Noel Kate Cho

Is Minari the Best Movie of All Time?

This is Best Movie of All Time, an eternal search for the greatest film ever. Read the full archives here.

I do not read GQ, but someone linked this article on Twitter and I think it contains a few interesting things worth pulling out to start a discussion of Minari. First, it includes the prices of all the clothes Steve Yeun wears in all the pictures, which seems to be their “deal” but is ridiculous in a piece like this. Second, it includes this from Yeun:

“There’s this built-in Voltron image of what an Asian dad is supposed to be, and to break through that is kind of difficult,” he added. “To not just break through the expectations of others, but also to break through the gaze in your own mind. We profess that we’re caught in the white American gaze, and that’s true. But we forget that we are also that gaze. That gaze is encoded into us, and the last boss is yourself.”

Yeun said this as part of a larger discussion about his character in Minari. He plays Jacob Yi, a Korean American farm worker who wants to grow vegetables. He wants to build a life for his family and he’s willing to take a risk to do it. It’s one thing to make it and quite another to feel like you’ve made it, and Jacob will only be satisfied if he feels like he’s made it his way.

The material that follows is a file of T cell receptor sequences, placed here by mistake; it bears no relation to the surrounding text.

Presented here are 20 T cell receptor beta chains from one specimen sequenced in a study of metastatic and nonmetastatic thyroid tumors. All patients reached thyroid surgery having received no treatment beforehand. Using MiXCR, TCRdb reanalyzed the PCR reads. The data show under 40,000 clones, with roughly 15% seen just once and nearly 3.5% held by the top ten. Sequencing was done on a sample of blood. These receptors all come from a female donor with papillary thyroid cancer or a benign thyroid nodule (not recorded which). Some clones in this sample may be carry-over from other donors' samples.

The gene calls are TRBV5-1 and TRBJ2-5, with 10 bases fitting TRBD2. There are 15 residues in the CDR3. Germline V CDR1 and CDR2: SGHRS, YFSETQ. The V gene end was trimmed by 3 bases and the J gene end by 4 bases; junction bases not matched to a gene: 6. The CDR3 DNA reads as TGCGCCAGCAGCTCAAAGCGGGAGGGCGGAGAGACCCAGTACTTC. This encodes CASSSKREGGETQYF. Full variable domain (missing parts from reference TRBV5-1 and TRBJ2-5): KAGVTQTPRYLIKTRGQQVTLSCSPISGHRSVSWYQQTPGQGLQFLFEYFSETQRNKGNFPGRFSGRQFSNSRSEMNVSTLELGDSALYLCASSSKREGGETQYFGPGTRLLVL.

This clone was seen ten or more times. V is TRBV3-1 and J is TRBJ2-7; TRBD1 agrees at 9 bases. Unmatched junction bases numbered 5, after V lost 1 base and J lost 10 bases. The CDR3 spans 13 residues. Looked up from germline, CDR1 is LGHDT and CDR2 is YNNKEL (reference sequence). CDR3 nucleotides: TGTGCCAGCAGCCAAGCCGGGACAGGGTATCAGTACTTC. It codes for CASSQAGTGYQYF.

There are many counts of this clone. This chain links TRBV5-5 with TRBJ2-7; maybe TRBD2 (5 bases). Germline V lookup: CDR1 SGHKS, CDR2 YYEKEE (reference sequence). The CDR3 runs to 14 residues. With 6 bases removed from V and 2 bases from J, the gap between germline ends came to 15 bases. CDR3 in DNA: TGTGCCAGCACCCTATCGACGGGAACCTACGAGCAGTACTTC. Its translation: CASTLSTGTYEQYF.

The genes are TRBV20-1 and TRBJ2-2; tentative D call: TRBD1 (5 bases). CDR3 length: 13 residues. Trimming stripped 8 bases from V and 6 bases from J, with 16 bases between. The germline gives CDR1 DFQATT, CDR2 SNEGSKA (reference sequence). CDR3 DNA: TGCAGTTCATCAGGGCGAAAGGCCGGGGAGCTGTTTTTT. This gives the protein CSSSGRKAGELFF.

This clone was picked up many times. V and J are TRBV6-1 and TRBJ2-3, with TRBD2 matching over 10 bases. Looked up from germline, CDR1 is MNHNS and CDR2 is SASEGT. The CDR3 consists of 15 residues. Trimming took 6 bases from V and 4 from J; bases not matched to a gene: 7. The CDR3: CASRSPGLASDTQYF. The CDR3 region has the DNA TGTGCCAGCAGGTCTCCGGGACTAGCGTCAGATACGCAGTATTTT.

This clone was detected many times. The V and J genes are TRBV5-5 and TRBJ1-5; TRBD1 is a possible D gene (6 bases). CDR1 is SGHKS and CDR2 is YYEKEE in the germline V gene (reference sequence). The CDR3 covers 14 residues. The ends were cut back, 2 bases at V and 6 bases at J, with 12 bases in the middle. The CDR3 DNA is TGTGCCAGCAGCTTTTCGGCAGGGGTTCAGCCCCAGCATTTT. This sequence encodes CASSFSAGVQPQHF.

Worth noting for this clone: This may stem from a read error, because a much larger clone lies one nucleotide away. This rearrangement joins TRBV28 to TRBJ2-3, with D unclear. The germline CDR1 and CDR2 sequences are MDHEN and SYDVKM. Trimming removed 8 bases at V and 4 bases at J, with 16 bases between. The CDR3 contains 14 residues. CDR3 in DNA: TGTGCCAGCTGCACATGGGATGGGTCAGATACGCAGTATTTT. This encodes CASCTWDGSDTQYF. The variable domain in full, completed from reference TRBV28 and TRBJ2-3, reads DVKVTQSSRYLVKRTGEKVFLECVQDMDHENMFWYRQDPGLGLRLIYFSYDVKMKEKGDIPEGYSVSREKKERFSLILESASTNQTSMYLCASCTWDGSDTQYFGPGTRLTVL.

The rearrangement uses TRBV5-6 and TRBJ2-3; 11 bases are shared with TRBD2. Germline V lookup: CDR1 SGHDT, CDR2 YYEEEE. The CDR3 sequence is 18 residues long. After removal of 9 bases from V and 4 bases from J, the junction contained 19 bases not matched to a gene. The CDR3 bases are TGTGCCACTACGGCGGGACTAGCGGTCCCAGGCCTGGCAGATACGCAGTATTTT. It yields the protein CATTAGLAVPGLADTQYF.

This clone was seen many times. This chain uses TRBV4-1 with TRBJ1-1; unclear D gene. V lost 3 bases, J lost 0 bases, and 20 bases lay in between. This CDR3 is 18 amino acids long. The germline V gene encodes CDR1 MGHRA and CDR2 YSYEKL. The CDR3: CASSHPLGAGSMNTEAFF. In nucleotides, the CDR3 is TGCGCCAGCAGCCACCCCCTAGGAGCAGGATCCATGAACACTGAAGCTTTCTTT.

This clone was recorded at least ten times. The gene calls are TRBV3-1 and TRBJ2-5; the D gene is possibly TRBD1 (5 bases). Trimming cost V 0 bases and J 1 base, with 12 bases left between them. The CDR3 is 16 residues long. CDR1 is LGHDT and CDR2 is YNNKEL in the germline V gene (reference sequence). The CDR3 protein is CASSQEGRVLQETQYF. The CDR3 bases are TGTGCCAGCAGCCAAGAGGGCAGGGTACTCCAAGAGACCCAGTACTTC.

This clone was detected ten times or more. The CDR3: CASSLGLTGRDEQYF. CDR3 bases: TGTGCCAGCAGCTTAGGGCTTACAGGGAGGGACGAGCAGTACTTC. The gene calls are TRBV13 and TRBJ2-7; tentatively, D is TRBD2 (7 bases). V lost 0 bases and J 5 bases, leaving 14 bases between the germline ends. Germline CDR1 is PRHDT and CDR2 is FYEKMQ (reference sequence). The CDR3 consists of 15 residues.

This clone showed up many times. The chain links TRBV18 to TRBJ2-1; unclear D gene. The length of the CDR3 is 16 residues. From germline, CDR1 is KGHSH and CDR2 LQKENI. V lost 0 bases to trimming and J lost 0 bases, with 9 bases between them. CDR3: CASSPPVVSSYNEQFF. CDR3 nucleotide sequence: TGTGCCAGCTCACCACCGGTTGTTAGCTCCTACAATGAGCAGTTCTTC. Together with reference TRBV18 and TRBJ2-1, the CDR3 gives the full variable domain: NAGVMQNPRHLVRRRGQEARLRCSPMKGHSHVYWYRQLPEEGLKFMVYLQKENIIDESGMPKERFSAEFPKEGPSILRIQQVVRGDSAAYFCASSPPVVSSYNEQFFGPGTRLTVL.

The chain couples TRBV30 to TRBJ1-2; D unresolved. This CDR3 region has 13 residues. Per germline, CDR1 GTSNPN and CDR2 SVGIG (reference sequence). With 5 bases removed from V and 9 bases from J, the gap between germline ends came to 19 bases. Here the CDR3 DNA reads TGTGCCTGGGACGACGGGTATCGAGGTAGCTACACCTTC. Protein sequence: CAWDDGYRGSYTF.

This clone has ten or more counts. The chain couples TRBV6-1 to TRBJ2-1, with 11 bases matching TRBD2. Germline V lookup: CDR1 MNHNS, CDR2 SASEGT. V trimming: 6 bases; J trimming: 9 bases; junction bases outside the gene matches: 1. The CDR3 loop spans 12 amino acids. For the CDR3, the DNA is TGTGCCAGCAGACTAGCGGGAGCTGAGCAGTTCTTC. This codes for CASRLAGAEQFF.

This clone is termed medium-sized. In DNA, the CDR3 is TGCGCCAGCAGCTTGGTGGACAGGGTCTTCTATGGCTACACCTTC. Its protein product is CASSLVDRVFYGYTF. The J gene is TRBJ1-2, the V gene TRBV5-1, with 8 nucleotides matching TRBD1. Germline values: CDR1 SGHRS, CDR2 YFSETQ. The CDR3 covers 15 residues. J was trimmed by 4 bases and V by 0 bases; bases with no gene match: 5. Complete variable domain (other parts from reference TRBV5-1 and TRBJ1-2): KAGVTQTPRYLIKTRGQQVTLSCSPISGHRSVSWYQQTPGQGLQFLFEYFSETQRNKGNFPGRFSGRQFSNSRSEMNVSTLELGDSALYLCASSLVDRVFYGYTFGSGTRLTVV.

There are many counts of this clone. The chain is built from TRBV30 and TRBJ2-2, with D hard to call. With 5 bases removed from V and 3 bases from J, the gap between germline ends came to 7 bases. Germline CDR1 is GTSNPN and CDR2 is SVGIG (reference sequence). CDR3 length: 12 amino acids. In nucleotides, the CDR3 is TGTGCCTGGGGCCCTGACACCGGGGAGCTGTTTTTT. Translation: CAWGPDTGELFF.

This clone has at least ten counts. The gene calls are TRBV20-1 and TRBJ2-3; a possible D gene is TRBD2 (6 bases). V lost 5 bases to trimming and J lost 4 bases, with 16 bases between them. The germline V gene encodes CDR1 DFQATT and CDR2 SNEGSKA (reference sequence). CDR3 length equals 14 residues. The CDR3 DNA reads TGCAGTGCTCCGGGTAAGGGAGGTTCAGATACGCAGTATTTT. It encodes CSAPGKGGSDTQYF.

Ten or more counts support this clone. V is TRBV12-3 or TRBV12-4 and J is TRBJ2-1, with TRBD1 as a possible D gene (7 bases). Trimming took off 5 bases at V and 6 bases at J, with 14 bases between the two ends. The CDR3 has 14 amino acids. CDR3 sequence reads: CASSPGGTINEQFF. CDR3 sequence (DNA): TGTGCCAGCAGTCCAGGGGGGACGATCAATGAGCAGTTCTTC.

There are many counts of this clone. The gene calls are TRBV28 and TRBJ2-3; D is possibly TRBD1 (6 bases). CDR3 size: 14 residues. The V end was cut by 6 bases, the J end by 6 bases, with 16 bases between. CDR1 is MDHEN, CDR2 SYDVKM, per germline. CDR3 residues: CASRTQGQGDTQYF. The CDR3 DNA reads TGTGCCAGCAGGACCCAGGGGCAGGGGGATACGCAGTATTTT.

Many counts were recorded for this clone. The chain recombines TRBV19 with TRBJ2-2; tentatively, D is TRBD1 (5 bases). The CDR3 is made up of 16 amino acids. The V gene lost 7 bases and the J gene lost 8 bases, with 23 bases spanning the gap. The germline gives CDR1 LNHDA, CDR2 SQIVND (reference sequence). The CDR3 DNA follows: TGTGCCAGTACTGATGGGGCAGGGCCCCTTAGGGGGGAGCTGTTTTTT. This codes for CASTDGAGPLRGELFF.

Han Ye-ri plays his wife Monica, who is frustrated with slow progress and the distance and difficulties that she feels Jacob is inserting into their lives. She doesn’t want to live in the country, especially not rural Arkansas, and she doesn’t think this is the right path for their family. Daughter Anne (Noel Kate Cho) and son David (Alan Kim) don’t get much say in the matter and seem to try to fit in as best they can.

The movie hinges around Monica’s mother Soon-ja (Youn Yuh-jung) coming to live with them and the energy she changes with her presence. David especially is thrown by this wild, strange woman who “doesn’t act like a grandmother.” David has a heart condition and struggles with daily life, while Soon-ja wants to drink Mountain Dew and watch pro wrestling. It’s a role reversal between two characters we spend a lot of time with and it adds to the reality of the world. These aren’t stock figures in a movie about “finding a better life,” these are real people with real quirks and real ambitions.

There are no heroes or villains, even outside of the Yi family. The only other character with any significant screen time is Paul, played by Will Patton, who carries a cross around on Sunday and won’t even touch a cigarette. He’s a bit of a cartoon, but the longer he hangs around the more it feels like just a heightened version of a real person you might run into in this world. I’ve spent a lot of time in Arkansas and I felt like it was still a bit much, but it’s notable that he is just a guy who hangs around and wants to help.

It shouldn’t be remarkable that a movie like this is just about a real story and how characters move through it, but I feel I have to call out that no one wants to destroy the Yi family because they came in as Korean Americans and they’re the other. There is no scene with a dude with one overall strap buttoned saying he doesn’t like “their kind.” There is racial tension through misunderstanding and through the immigrant experience, but it is done through narrative rather than through tropes. Even in a scene where a white kid asks David a racist question about his appearance, it’s clear from how the scene plays out and what follows that this is realistic confusion and, arguably, curiosity. We can infer some of the greater difficulties and the movie doesn’t present a rosy picture, but it doesn’t feel the need to talk down to the audience to understand the societal challenge.